This article was originally published by Radio Free Europe/Radio Liberty and is reprinted with permission.
The U.S. Department of Transportation has revoked permission for Pakistan International Airlines (PIA) to conduct special direct flights to the United States because of concerns over Pakistani pilot certifications.
The permission was revoked “due to recent events identified by the Pakistan Civil Aviation Authority that are of serious concerns to aviation safety, specifically matters pertaining to the proper certification of certain Pakistani pilots,” according to an e-mail sent to the airline from a law firm that Dawn said it had seen.
PIA spokesman Abdullah Khan confirmed that the airline had been notified of the decision in an e-mail, Dawn reported.
According to Reuters, the information is contained in a revocation of special authorization dated July 1 provided by the U.S. Department of Transportation.
Pakistan last month grounded almost a third of its pilots after discovering they may have falsified their qualifications.
The licenses of 262 Pakistani airline pilots, including a third of PIA pilots, were termed “dubious” by Aviation Minister Ghulam Sarwar Khan.
Khan said during a June 24 parliamentary session that an inquiry had found that the 262 pilots had obtained their licenses by cheating and having others take exams for them.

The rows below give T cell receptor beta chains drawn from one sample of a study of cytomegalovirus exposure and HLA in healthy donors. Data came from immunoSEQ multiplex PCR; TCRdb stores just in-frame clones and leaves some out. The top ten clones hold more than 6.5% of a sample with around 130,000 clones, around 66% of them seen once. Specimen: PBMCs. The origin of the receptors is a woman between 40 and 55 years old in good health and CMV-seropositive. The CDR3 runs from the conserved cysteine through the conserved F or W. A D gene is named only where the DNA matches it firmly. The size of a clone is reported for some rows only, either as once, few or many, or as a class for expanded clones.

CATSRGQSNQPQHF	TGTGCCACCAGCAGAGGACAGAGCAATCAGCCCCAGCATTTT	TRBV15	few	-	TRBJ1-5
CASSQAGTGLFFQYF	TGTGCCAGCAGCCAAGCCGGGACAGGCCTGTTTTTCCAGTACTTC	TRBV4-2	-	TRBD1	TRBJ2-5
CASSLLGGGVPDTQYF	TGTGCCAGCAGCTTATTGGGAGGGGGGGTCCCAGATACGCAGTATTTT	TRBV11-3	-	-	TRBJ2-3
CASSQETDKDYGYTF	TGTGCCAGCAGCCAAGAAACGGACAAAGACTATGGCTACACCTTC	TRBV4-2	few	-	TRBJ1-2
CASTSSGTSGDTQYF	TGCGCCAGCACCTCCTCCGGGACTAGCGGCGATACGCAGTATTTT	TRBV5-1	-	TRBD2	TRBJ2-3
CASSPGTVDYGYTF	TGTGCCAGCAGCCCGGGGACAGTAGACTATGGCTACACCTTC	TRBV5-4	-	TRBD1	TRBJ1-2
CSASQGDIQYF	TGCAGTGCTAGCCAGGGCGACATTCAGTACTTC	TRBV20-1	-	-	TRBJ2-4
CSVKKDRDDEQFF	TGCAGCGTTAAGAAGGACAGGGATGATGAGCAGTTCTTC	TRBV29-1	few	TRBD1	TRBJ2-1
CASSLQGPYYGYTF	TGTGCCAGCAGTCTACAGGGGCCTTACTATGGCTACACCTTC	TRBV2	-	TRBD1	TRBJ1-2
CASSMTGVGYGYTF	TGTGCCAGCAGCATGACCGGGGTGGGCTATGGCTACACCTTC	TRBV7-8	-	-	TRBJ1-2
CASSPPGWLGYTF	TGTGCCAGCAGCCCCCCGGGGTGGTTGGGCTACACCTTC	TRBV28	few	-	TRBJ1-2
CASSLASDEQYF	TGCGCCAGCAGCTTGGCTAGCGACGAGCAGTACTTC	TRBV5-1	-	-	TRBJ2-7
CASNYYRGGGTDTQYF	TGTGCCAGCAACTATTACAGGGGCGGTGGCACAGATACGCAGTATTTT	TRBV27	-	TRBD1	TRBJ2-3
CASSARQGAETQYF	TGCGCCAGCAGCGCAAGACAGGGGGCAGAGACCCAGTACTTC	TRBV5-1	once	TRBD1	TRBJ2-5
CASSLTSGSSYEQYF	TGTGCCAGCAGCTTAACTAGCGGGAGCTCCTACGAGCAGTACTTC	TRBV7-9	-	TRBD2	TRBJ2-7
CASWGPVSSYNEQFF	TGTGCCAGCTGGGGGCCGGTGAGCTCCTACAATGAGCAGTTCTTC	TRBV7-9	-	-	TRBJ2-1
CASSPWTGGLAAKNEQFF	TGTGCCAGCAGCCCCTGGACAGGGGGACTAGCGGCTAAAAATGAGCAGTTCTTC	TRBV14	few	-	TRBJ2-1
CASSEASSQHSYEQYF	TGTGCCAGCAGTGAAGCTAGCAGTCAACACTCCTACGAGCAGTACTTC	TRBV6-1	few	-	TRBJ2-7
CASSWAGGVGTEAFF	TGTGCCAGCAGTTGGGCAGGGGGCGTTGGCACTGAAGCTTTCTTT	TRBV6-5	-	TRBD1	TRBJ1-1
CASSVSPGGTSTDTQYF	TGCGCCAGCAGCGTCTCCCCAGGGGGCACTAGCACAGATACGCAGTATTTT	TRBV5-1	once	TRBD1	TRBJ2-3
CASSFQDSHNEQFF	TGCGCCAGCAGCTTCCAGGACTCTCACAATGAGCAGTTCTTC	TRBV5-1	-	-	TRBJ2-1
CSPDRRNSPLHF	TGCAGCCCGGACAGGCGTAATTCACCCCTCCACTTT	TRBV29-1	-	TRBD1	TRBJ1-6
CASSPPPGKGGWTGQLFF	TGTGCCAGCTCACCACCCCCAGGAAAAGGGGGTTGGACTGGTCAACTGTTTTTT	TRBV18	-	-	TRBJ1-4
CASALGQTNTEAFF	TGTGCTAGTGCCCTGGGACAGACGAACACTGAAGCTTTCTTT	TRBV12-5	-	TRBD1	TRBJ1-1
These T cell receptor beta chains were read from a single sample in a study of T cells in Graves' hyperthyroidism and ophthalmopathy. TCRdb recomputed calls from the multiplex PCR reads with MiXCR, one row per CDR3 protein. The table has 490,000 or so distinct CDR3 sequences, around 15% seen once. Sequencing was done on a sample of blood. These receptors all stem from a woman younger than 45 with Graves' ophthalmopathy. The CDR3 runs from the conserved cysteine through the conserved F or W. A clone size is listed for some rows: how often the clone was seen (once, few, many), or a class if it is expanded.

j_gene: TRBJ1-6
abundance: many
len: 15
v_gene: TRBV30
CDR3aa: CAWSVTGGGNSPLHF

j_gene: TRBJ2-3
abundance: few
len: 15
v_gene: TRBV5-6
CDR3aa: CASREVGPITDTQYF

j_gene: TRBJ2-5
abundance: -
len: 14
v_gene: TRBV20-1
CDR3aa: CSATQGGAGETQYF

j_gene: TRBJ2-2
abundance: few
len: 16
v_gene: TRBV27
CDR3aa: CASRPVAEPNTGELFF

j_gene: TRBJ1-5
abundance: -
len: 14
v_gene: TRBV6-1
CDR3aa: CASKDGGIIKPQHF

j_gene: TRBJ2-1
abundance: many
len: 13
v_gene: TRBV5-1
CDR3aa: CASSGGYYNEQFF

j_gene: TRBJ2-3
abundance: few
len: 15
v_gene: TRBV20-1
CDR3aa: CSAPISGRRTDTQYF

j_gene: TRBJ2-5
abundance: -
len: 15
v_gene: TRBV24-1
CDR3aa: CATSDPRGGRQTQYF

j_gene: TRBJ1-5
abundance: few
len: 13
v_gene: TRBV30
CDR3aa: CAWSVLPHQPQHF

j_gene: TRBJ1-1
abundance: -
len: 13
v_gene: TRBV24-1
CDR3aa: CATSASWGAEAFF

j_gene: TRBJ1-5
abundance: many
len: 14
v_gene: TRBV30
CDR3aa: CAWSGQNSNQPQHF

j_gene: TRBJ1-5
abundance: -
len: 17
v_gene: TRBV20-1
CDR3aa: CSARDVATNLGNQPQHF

More than half the pilots in question worked for PIA, but the airline said some had either retired or left their jobs.
The scandal emerged after a PIA Airbus A320 crashed in Karachi on May 22, killing 97 people, following a resumption of domestic operations that had been paused during the coronavirus pandemic. Investigators blamed the plane’s two pilots and air-traffic controllers.
PIA spokesman Abdullah Hafeez said in a statement quoted by Dawn that the decision by the U.S. authorities was “a setback.”
The U.S. Department of Transportation in April granted PIA permission to operate 12 direct flights to repatriate people stranded by the coronavirus pandemic. It was the first time that Pakistan’s national flag carrier operated direct flights to the United States.
The airline is coordinating with the department, Hafeez said, adding that “we sincerely hope that with the reformative process already under way, they will review their decision to revoke the permissions of special flights operating from Pakistan directly to the U.S. and back.”
The European Union Air Safety Agency (EASA) has already suspended the authorization for PIA to fly in Europe for six months.
The EASA said in a statement on June 30 it had suspended PIA and a smaller private Pakistani airline in view of the investigation reported on in the parliament.
The development comes as Pakistan’s government has tried to assuage concerns about Pakistani pilots, stating that an inquiry into the issuance of “illegal” licenses to 236 pilots between 2012 and 2018 was in progress, according to Dawn.